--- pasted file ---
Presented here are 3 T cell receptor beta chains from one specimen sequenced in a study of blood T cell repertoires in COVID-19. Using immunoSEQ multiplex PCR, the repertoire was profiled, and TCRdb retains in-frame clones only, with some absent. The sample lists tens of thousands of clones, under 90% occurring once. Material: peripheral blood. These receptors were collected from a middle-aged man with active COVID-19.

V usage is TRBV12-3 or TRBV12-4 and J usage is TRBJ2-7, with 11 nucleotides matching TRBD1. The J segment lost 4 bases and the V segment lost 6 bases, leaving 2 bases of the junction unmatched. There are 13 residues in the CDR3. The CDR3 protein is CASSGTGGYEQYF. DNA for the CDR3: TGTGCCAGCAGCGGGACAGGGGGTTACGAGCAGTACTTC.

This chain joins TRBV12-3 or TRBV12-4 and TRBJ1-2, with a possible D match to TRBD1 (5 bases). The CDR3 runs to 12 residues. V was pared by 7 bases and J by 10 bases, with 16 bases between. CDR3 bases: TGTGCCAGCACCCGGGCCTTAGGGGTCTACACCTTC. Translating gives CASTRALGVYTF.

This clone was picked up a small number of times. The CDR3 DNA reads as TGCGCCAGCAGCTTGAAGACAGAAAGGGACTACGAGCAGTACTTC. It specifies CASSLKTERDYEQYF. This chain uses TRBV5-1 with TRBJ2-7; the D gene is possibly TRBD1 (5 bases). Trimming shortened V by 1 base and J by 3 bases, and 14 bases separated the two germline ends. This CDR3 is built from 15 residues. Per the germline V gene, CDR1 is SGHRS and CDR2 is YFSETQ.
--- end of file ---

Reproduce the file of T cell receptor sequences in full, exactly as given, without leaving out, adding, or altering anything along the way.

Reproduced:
Presented here are 3 T cell receptor beta chains from one specimen sequenced in a study of blood T cell repertoires in COVID-19. Using immunoSEQ multiplex PCR, the repertoire was profiled, and TCRdb retains in-frame clones only, with some absent. The sample lists tens of thousands of clones, under 90% occurring once. Material: peripheral blood. These receptors were collected from a middle-aged man with active COVID-19.

V usage is TRBV12-3 or TRBV12-4 and J usage is TRBJ2-7, with 11 nucleotides matching TRBD1. The J segment lost 4 bases and the V segment lost 6 bases, leaving 2 bases of the junction unmatched. There are 13 residues in the CDR3. The CDR3 protein is CASSGTGGYEQYF. DNA for the CDR3: TGTGCCAGCAGCGGGACAGGGGGTTACGAGCAGTACTTC.

This chain joins TRBV12-3 or TRBV12-4 and TRBJ1-2, with a possible D match to TRBD1 (5 bases). The CDR3 runs to 12 residues. V was pared by 7 bases and J by 10 bases, with 16 bases between. CDR3 bases: TGTGCCAGCACCCGGGCCTTAGGGGTCTACACCTTC. Translating gives CASTRALGVYTF.

This clone was picked up a small number of times. The CDR3 DNA reads as TGCGCCAGCAGCTTGAAGACAGAAAGGGACTACGAGCAGTACTTC. It specifies CASSLKTERDYEQYF. This chain uses TRBV5-1 with TRBJ2-7; the D gene is possibly TRBD1 (5 bases). Trimming shortened V by 1 base and J by 3 bases, and 14 bases separated the two germline ends. This CDR3 is built from 15 residues. Per the germline V gene, CDR1 is SGHRS and CDR2 is YFSETQ.